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Eli Jones (1850–1933) was a medical doctor in the 19th–20th centuries who claimed to be able to treat cancer. He is the author of Cancer - Its Causes, Symptoms and Treatment -Giving the Results of over Forty Years' Experience in the Medical Treatment of this Disease and Definite Medication. Jones also published A Journal of Therapeutic Facts for the Busy Doctor, which gave doctors the pro and con experience of various treatments. The 1912 and 1913 issues have been transcribed by David Winston.

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  • Eli Jones (1850–1933) was a medical doctor in the 19th–20th centuries who claimed to be able to treat cancer. He is the author of Cancer - Its Causes, Symptoms and Treatment -Giving the Results of over Forty Years' Experience in the Medical Treatment of this Disease and Definite Medication. Jones also published A Journal of Therapeutic Facts for the Busy Doctor, which gave doctors the pro and con experience of various treatments. The 1912 and 1913 issues have been transcribed by David Winston.
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  • Eli Jones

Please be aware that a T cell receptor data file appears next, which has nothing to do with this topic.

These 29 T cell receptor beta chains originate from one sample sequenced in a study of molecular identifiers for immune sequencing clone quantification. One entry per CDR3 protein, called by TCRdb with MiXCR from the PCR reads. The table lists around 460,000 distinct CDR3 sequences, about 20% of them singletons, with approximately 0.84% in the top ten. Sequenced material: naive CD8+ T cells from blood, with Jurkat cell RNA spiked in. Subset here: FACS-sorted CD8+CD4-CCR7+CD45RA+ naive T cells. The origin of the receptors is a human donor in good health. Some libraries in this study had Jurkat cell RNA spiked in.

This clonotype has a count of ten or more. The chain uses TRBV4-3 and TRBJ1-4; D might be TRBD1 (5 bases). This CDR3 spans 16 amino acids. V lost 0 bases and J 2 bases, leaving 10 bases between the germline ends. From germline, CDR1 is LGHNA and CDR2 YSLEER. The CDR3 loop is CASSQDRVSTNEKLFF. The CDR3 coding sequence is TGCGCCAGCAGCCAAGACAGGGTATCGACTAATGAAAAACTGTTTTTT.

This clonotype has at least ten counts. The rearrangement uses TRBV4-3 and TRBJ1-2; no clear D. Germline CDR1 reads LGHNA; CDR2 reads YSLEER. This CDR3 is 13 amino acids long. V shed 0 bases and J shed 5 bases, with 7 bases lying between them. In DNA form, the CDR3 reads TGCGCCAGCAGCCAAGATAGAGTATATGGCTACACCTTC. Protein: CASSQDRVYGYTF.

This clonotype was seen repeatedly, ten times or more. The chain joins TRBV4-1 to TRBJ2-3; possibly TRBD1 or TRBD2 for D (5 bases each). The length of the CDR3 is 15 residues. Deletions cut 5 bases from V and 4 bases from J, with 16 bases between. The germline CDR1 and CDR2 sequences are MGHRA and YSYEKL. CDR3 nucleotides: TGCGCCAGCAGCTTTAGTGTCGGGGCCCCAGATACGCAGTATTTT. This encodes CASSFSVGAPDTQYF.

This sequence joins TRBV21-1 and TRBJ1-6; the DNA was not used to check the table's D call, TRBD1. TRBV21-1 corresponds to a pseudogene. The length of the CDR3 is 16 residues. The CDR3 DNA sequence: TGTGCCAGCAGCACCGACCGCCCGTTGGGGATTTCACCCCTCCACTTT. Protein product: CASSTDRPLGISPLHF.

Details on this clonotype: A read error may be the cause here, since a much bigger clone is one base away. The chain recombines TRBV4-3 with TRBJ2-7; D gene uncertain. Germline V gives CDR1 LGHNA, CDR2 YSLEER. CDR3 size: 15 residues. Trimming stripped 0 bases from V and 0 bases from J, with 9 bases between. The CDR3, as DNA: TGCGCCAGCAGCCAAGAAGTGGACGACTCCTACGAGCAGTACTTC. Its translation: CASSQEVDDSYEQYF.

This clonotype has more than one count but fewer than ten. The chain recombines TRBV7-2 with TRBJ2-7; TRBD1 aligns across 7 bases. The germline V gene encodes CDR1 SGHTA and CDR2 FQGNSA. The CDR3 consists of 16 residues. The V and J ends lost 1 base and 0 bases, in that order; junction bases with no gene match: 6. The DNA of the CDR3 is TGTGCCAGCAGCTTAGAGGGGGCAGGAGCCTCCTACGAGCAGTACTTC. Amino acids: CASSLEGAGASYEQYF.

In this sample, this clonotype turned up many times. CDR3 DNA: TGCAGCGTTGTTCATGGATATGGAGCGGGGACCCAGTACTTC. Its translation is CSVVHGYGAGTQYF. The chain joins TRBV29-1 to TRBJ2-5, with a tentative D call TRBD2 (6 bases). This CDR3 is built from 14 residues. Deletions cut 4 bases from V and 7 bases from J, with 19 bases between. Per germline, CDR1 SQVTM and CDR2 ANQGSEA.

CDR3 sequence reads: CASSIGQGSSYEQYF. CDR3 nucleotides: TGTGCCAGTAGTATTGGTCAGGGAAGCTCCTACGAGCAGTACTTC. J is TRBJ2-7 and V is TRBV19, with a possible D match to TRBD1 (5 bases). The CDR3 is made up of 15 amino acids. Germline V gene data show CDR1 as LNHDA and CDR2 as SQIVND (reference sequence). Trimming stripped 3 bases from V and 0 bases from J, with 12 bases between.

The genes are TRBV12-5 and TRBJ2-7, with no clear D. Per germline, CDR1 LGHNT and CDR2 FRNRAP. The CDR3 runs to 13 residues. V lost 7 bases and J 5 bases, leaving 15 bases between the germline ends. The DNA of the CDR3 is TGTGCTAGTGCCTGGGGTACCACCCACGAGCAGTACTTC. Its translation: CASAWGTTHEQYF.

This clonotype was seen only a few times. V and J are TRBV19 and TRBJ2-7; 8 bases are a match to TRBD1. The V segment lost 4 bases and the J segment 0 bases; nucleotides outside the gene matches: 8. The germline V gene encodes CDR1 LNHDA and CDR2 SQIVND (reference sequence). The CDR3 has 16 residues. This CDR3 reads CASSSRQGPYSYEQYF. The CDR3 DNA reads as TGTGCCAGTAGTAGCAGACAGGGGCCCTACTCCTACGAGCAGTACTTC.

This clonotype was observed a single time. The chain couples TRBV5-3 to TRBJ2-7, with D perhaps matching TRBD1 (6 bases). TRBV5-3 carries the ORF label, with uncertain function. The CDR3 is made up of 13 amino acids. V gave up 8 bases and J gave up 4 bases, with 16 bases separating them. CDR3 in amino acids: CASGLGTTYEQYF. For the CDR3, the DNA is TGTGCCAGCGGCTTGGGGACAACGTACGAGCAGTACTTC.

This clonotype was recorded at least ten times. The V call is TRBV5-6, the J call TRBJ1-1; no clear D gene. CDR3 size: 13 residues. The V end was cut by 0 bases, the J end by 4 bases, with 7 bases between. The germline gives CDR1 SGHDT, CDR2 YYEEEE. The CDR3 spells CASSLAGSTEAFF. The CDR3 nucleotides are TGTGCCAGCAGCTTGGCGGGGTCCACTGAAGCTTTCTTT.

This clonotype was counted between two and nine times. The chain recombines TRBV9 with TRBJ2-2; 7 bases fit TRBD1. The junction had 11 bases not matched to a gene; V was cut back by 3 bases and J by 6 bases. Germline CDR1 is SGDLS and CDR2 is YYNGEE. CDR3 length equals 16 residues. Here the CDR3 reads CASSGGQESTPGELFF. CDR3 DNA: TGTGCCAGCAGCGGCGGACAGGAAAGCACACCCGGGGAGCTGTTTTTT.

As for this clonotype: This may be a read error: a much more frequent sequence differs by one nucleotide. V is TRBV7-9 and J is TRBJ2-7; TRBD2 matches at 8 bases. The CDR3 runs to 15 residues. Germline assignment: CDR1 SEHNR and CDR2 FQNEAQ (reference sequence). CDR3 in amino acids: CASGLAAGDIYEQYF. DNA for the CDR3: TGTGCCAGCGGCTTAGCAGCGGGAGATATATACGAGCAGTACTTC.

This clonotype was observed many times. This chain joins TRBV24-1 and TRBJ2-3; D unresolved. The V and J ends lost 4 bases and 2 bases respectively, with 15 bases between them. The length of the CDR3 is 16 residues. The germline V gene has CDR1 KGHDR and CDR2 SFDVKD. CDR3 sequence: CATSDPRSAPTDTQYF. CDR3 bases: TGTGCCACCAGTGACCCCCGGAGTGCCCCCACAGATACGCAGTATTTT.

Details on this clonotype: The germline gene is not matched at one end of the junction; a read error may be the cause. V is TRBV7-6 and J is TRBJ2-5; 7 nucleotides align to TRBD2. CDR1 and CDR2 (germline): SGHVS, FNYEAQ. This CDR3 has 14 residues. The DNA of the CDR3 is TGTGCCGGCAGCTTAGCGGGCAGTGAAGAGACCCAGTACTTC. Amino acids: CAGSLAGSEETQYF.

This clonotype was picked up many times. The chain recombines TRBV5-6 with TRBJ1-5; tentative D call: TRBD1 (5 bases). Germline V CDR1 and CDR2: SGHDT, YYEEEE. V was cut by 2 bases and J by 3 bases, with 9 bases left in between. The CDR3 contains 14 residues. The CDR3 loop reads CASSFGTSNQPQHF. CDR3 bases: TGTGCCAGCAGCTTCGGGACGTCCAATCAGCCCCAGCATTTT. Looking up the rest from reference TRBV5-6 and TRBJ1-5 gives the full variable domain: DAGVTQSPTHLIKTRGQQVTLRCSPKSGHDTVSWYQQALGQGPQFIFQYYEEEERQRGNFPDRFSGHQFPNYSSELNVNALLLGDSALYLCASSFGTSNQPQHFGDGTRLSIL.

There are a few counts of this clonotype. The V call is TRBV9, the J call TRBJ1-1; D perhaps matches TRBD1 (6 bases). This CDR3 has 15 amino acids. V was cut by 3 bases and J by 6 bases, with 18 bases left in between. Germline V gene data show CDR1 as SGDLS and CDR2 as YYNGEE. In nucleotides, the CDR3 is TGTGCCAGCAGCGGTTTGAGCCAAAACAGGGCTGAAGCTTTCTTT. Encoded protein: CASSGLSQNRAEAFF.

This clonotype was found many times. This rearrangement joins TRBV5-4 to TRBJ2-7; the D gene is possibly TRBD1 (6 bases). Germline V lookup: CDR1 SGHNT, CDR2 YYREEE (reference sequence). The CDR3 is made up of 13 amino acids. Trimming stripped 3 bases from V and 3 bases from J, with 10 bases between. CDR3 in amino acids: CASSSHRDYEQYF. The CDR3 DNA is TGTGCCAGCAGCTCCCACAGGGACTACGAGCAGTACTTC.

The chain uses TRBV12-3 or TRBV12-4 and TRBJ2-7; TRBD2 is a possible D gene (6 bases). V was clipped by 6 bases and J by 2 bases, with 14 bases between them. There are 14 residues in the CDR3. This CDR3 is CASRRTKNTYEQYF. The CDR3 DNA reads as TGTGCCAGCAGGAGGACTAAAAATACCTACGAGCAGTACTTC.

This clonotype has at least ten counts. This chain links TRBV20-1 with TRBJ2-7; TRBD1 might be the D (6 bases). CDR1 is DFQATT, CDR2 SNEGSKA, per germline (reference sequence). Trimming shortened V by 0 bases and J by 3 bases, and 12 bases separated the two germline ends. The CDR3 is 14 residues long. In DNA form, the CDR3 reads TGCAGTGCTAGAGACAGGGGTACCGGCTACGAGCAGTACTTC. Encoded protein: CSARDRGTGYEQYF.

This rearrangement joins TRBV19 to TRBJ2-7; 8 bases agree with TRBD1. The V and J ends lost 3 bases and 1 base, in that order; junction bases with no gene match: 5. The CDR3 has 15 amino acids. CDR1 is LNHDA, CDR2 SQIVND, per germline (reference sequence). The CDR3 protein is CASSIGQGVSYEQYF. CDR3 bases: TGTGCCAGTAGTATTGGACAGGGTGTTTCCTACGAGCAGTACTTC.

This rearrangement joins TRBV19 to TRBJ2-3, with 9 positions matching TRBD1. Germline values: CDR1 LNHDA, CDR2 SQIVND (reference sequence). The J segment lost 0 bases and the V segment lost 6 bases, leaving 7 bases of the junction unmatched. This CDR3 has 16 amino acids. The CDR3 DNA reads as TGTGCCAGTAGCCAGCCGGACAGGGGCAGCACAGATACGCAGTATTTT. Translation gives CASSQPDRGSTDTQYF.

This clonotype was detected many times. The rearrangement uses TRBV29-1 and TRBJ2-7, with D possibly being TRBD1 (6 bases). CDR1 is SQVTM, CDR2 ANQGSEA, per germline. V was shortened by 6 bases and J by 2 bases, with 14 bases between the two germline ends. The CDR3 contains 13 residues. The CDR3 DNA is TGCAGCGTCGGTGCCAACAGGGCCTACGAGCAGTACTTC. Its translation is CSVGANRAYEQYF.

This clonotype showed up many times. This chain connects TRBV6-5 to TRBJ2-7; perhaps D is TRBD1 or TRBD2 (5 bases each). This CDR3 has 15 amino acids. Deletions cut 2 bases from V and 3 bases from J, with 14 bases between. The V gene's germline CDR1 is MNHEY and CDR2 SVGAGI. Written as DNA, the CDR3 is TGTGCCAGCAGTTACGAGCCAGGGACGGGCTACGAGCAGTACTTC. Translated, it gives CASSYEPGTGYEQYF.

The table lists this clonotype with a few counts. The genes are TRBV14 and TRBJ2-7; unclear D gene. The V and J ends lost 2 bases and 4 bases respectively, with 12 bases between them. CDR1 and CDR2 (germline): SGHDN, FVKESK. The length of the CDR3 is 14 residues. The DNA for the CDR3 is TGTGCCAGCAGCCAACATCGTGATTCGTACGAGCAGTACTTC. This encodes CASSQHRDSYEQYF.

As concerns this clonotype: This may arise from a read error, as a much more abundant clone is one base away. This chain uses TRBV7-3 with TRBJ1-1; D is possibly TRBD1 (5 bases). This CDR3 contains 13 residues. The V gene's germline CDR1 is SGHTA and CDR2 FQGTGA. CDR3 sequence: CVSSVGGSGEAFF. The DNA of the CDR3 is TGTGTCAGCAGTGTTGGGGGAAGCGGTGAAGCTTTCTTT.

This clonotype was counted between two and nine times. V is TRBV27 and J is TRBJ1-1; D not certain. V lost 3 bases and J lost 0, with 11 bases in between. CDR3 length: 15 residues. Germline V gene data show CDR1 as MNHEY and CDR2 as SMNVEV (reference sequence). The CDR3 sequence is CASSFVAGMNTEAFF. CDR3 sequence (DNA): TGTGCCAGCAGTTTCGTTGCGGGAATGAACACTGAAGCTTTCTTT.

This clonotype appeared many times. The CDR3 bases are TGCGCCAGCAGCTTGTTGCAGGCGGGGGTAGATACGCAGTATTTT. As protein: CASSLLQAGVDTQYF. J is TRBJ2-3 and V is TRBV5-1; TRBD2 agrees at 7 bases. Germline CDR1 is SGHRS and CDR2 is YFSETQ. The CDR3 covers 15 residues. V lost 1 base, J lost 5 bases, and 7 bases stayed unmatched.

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  • Eli Jones (1850–1933) was a medical doctor in the 19th–20th centuries who claimed to be able to treat cancer. He is the author of Cancer - Its Causes, Symptoms and Treatment -Giving the Results of over Forty Years' Experience in the Medical Treatment of this Disease and Definite Medication. Jones studied conventional medicine and practiced for five years before deciding that the medicine of the day was harmful, because of its dependence upon harsh cathartics like calomel. He then turned to eclectic medicine, which relied upon herbal extracts including those of the Native Americans, went back to school, graduated, and practiced eclectic medicine for another five years. He decided to learn homeopathy, went back to school, and then practiced as a homeopath. He next turned to and, after studying, practiced that for another five years. And finally, he studied Dr. Willhelm Heinrich Schüssler's , which is similar to homeopathy, but relies upon salts found in the body and practiced that. After his forays into the various medical schools of his time, Jones developed a syncretic practice using all the schools he had learned. He tended to use a low dosage herbal tinctures or homeopathic mother tinctures in high doses. His Definite Medication proposed low dosage herbal extracts and engendered opposition from non-homeopaths. Jones also published A Journal of Therapeutic Facts for the Busy Doctor, which gave doctors the pro and con experience of various treatments. The 1912 and 1913 issues have been transcribed by David Winston.
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